Information Paper: An Introduction to Socio-Economic Indexes for Areas (SEIFA), 2006 (ABS cat. no. 2039.0). The second, the Remoteness Areas defined for the 2006 Census, are defined in Chapter 8 of Statistical Geography Volume 1 - Australian Standard Geographical Classification (ASGC), Jul 2006 (ABS cat. no. 1216.0). While the Remoteness Areas are based on distance, the SEIFA Indexes are derived from Census data about the residents of an area.

Data Service

Customised tables are available on request, including a set of state/territory tables. For users who wish to undertake more detailed analysis of the survey data, microdata is available in the form of a confidentialised unit record file (CURF). The CURF is only available via the Remote Access Data Laboratory (RADL), which is a secure Internet-based data query service. Technical information describing the content and use of the CURF is available in the Technical Manual.

Microdata: Childhood Education and Care, Expanded CURF, Australia, June 2008 (ABS cat. no. 4402.0.55.001)
Childhood Education and Care, Expanded CURF, Australia, Technical Manual, June 2008 (ABS cat. no. 4402.0.55.002)


The CEaCS dataset contains some 200 variables, grouped into the following topics—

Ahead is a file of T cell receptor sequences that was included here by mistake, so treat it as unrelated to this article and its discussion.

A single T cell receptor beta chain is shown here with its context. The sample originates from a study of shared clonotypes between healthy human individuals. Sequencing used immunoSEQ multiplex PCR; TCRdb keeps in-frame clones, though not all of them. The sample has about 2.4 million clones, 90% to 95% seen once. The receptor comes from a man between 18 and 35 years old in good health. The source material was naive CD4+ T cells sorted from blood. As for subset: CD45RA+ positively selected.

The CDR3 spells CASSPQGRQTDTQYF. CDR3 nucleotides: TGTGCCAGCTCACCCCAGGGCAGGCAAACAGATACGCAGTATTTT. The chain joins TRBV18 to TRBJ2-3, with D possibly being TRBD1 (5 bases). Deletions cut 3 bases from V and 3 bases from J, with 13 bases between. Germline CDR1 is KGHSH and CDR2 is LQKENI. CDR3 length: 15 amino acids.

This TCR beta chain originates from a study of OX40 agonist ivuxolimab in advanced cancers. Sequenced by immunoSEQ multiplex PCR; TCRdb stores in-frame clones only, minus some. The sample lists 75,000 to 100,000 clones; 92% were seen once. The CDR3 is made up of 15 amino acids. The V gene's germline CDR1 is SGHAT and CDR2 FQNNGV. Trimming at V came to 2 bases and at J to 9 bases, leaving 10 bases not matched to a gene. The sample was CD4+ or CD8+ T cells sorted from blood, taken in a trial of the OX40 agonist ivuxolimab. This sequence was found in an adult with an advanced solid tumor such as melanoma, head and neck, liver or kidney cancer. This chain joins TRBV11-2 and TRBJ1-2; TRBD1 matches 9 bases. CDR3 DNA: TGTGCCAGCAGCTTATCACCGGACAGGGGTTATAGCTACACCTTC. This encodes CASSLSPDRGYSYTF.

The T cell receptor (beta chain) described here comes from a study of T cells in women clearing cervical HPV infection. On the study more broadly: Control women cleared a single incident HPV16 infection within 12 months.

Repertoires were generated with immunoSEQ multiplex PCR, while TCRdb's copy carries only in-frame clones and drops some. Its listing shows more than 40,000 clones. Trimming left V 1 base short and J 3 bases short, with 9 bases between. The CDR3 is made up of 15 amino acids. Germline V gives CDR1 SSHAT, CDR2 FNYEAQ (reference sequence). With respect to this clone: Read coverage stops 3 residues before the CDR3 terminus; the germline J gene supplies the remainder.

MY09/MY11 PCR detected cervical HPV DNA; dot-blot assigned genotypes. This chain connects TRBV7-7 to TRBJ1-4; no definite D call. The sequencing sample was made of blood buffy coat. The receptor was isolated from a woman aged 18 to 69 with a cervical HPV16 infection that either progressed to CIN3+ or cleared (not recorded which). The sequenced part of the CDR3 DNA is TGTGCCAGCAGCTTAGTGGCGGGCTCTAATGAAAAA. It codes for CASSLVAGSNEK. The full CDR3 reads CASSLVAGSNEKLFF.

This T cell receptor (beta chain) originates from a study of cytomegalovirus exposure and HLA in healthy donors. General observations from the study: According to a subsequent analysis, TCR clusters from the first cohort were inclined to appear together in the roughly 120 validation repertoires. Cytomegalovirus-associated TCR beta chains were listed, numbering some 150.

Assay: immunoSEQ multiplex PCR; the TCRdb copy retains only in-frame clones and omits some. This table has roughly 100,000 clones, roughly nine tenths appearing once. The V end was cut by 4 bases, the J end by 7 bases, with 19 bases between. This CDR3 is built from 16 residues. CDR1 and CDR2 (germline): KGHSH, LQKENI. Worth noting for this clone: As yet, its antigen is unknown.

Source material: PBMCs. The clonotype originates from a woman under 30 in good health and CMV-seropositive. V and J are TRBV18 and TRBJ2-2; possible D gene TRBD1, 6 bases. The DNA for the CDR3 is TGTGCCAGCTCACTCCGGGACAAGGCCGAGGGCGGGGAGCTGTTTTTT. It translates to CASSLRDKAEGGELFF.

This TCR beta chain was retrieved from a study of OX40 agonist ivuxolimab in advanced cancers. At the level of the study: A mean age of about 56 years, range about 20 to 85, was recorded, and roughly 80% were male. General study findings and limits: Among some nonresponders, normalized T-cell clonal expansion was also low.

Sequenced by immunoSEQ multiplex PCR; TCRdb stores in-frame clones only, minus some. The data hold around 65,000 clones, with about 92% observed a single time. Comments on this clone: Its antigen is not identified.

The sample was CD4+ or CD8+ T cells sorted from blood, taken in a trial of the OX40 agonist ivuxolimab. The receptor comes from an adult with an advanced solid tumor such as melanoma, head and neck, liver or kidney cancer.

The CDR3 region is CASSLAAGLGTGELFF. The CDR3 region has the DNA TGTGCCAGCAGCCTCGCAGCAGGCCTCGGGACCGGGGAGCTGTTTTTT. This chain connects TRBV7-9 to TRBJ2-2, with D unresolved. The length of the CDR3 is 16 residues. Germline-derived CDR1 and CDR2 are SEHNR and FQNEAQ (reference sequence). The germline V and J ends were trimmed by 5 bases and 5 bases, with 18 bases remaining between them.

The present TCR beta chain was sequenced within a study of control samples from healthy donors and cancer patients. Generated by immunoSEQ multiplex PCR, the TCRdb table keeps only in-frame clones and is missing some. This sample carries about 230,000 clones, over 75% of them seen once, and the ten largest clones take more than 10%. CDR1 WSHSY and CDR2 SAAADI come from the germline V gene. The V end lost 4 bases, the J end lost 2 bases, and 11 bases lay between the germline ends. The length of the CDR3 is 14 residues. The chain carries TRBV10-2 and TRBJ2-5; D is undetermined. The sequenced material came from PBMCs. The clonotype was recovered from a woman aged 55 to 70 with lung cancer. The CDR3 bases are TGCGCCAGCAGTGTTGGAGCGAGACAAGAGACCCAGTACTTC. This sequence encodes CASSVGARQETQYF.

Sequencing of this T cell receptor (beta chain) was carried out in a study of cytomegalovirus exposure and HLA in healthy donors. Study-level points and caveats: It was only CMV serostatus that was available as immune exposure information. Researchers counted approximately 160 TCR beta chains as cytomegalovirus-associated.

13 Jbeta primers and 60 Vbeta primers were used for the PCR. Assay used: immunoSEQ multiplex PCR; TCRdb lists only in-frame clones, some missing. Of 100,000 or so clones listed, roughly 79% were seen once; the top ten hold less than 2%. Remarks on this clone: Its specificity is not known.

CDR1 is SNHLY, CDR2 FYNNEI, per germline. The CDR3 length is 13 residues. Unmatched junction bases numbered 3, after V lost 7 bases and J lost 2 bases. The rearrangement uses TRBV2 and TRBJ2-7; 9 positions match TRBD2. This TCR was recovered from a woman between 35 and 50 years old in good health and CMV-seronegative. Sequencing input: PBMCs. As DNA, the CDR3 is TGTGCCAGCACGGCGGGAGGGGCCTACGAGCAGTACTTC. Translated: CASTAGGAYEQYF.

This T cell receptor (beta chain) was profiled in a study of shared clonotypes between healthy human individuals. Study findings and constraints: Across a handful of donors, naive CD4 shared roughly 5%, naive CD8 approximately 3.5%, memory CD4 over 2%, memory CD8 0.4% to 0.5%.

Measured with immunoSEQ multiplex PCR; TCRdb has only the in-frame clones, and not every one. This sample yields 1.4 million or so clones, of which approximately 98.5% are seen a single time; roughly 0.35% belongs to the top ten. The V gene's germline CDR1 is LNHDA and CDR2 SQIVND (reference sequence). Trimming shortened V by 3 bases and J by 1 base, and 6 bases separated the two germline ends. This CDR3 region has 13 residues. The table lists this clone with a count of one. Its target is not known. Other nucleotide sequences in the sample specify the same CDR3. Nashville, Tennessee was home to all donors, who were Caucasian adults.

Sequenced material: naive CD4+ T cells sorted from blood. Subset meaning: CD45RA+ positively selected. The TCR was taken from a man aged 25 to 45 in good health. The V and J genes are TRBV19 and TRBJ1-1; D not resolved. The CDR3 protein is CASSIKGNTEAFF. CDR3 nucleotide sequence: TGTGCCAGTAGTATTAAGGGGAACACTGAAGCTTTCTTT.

Demographic topics

Household characteristics

Family characteristics
Parents' characteristics
Children's characteristics
    Child care or education topics
    Child care and preschool arrangements
    Types of care arrangements used
    Formal education
    Formal childcare
    Childcare arrangements for specific formal care types
    Requirements for Long day care or Preschool
    Requirements for additional formal care
    Alternative care and work arrangements to help with children's needs
    Special education needs
    School adjustment
    Vacation (school holiday) care
    Informal care arrangements
    Parental involvement in informal learning activities
    Informal learning

    Economic variables, such as family income, and the costs of child care, are also available.
      Historical Data

      The survey was initially conducted in May 1969, then in May 1973, May 1977, June 1980, and November 1984; then three-yearly from 1987 onwards, mainly in June. The topic was collected in November of 1990, and March of 1996. The survey age scope changed in 2005, to children aged under 13 years. The previous surveys covered children aged under 12 years only.